Container demurrage: Agents beware

Posted in Transport Northern Africa Southern Africa Central Africa Western Africa Eastern Africa Blog post

Over the last few years we have seen an increase in the number of demurrage claims for containers that have been landed in various ports throughout Africa, which are either not cleared or not collected by the receivers. All too often agents who are shippers or consignees under the ocean bills of lading get caught up in the process. As they are a contracting party to the bill of lading, the agents become easy targets for the shipping lines to pursue – especially where the receiver has vanished or is incapable of collecting the goods for whatever reason. We have been struck by how little appreciation there is amongst many shipping agents as to their exposure to and liability for container demurrage.

Agents often believe that they are protected by simply “being agents” acting for a principal (who is usually not disclosed). Agents often prefer to be reflected as the shippers or receivers under the main bill of lading contracts with the shipping line (the so-called “ocean bill”) in order to protect the identity of their customers. But this can come at a (considerable) price – container demurrage claims can mount up very quickly.

When an agent is reflected as a shipper or consignee under a bill of lading or waybill it takes on all the responsibilities of the shipper or consignee – and one such responsibility is to receive, unpack and return a container within the free time, failing which the agent will become liable to pay demurrage.

The concept of demurrage has been a part of carriage contracts for centuries. The concept is a simple one – time is money – and a cargo interest is given a certain amount of “free” time to load or discharge a cargo – or collect and redeliver a container that has been discharged by the shipping line. If that time is exceeded, then, in the case of a container, the shipping line is entitled to claim damages for the non-use of that container. The damages are agreed up-front as a daily rate. The rates are usually set out in a tariff that is referred to in the bill of lading.

The recent case of MSC Mediterranean Shipping Co SA v Cotton Anstalt [2016] EWCA Civ 789 has highlighted how a dispute under the bill of lading or between carrier and shipper can cause container demurrage to increase significantly, causing huge losses for the party who is found to be liable.

The claimant carrier (MSC Mediterranean Shipping Co SA) had entered into a contract with the defendant shipper (Cottonex Anstalt) for the carriage of various parcels of cotton from Bandar Abbas and Jebel Ali to Chittagong under five bills of lading.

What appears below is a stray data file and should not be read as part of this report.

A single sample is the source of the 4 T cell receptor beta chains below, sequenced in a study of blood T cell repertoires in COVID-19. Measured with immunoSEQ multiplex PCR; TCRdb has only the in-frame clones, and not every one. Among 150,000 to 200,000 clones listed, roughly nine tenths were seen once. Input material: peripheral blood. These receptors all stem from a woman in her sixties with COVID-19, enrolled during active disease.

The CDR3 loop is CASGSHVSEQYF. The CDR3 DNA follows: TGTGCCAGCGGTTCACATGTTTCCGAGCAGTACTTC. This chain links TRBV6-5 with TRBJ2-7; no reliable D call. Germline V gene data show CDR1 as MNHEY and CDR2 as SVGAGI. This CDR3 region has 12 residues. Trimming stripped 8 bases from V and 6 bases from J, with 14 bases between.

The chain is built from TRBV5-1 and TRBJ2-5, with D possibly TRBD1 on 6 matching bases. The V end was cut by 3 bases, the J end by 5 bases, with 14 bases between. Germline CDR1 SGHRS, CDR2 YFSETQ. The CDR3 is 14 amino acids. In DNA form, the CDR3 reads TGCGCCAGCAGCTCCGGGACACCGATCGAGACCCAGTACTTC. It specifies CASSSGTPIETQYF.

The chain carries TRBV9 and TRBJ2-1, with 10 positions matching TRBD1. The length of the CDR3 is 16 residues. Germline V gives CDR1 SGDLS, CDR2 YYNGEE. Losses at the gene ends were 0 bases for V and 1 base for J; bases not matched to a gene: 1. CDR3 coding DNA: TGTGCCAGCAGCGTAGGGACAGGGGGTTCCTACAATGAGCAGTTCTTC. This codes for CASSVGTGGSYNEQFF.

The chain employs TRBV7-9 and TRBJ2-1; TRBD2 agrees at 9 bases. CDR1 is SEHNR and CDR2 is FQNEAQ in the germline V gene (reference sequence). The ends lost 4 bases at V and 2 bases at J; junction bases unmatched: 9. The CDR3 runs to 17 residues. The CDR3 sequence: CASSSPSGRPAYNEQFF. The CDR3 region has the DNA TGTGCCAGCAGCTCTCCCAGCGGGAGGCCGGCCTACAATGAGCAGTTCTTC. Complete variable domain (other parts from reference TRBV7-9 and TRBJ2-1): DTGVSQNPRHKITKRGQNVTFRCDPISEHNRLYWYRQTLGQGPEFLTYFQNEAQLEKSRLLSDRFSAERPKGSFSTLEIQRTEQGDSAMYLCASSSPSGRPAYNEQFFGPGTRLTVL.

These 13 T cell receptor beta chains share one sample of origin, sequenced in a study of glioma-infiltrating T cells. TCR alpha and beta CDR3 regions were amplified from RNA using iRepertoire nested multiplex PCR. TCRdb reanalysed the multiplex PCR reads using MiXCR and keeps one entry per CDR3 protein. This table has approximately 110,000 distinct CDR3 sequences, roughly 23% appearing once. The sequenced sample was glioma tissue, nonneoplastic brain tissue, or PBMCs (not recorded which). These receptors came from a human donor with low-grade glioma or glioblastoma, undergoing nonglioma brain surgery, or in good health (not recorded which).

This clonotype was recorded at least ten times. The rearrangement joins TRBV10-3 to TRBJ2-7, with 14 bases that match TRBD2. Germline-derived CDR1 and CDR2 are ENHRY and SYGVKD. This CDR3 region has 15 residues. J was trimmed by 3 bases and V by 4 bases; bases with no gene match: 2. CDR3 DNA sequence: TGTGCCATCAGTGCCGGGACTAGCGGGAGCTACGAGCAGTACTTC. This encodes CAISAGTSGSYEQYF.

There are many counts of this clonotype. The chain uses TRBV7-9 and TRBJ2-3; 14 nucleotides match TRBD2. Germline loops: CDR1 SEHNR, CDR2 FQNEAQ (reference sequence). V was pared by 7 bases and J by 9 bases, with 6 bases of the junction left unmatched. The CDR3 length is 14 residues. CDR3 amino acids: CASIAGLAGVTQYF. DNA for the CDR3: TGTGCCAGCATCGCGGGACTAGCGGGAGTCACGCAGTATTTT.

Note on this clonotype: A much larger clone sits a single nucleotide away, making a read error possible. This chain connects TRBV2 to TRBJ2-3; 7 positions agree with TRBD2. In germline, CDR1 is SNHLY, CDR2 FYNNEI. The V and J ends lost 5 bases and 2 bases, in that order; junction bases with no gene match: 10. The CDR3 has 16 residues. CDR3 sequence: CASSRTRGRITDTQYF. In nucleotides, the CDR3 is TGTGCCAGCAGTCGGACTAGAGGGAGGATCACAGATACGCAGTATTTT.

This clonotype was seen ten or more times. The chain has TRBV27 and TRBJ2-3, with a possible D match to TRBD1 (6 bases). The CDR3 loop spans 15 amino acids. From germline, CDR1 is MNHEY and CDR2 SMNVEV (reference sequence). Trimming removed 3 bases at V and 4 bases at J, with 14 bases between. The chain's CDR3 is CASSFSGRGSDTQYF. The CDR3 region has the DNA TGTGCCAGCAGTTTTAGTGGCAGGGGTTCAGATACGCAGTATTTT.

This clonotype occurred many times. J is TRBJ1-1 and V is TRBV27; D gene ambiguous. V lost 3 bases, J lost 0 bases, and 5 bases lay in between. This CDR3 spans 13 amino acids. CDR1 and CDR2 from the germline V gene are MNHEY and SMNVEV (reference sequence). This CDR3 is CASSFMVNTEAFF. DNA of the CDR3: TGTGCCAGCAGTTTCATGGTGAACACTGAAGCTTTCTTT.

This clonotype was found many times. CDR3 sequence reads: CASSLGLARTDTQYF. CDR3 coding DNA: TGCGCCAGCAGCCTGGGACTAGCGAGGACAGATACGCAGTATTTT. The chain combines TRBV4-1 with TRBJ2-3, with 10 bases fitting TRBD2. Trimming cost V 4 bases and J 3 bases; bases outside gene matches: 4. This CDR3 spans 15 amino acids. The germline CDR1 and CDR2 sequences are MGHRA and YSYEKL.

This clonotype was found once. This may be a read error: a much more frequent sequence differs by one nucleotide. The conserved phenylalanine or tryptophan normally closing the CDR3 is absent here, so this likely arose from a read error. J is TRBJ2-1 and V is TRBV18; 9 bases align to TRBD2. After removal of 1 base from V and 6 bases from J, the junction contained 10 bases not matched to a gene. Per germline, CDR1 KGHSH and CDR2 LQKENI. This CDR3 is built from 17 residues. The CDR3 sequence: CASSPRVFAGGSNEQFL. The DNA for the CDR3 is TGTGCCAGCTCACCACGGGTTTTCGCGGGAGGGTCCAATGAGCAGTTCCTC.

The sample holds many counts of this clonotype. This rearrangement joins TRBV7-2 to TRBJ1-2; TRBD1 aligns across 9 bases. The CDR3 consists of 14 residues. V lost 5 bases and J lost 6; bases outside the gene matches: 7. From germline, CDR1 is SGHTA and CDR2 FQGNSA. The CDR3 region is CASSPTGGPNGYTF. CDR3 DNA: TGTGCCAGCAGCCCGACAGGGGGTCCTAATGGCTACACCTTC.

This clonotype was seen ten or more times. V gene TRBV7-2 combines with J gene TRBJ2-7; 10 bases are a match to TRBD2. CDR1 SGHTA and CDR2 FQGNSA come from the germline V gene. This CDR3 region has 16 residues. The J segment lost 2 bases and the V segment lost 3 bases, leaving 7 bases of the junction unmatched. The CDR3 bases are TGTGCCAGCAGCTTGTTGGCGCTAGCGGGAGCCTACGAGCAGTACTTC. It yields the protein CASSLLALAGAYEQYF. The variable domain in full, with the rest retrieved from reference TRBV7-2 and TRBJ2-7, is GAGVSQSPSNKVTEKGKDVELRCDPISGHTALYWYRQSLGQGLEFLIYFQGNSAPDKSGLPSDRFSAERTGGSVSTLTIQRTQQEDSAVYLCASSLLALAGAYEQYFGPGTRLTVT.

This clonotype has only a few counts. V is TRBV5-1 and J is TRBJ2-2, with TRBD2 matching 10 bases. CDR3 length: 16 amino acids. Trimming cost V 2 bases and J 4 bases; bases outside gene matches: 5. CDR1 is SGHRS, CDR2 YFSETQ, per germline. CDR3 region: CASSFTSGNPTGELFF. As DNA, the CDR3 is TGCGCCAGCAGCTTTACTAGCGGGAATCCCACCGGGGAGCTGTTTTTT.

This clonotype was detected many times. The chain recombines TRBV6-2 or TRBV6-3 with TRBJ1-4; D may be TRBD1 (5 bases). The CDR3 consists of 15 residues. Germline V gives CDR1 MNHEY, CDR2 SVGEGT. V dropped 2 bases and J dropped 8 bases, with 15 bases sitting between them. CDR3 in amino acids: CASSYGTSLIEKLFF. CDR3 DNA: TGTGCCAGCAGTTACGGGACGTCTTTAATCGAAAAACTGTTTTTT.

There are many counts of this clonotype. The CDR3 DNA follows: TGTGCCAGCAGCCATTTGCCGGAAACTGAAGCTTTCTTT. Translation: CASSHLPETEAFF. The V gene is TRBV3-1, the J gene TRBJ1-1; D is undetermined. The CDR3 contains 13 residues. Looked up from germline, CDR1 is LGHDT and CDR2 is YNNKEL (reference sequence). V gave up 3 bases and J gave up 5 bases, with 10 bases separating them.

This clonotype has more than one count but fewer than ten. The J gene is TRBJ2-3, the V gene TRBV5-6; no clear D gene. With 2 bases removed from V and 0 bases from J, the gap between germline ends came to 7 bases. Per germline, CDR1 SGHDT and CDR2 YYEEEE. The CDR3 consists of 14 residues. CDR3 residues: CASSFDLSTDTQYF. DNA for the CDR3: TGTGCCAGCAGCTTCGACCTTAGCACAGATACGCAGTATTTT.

A particular clause in the bill of lading provided that the carrier would allow free time for the use of the containers and other equipment at the ports of loading and discharge. The free time was said to commence from the day the container and other equipment was collected by the shipper or was discharged from the vessel or was delivered to the place of delivery, as the case may be.

The bill of lading also required the shipper to redeliver the containers and equipment to a place nominated by the carrier and to take delivery of the goods within the time period allowed, failing which the carrier would be entitled, without any prior notice to the shipper, to unpack the goods in containers or store them ashore or afloat at the shipper’s sole risk.

The containers were subsequently discharged at Chittagong. During this time the price of raw cotton decreased significantly and a dispute ensued between the shipper and consignee regarding the bill of lading, resulting in the consignee refusing to take delivery of the goods. The shipper was able to present the bills to the bank and obtain payment. It thereafter alleged that it had no business in the goods anymore. This led to the odd result where neither the consignee nor the shipper nor anyone else for that matter, was willing to take delivery of the goods.

The carrier, on the other hand, was in the unfortunate position of being in possession unwanted containers. It then insisted that the containers be redelivered and that it would levy demurrage. Its subsequent offer to sell the containers to the shipper amounted to nothing. Eventually, the court allowed MSC, the carrier, demurrage in full up to the date when the contract ended, and thereafter to claim the value of the containers, holding that the container demurrage could only accrue until the contract between the shipper and MSC and ended (i.e., the shipper no longer had the obligation to re-deliver the empty containers).

In the circumstances:

  1. Agents who are reflected as shippers in a contract of carriage should be clear as to what their liabilities are under the contract of carriage – in particular the agent needs to be aware of the conditions contained in the carrier’s tariff;
  2. Where it appears that a large demurrage bill is in the offing, agents should act with alacrity in resolving the position – wherever possible the customer must be part of any discussions with the carrier;
  3. Agents must arrange their affairs so that they can claim back any amounts that they may have to pay the carrier;
  4. If any demurrage claim is settled with the carrier, the terms of that settlement must be made clear – it is not always easy to obtain the release of a container of goods from customs or the port authorities, and tight time limits will scupper many a decent settlement.


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Our understanding of Africa’s markets stems from extensive experience on the ground. Through our Inside Africa blog, we aim to apply this insight to provide you with timely commentary on the latest developments across Africa, as well as insight into the many nations that make up this vast continent.

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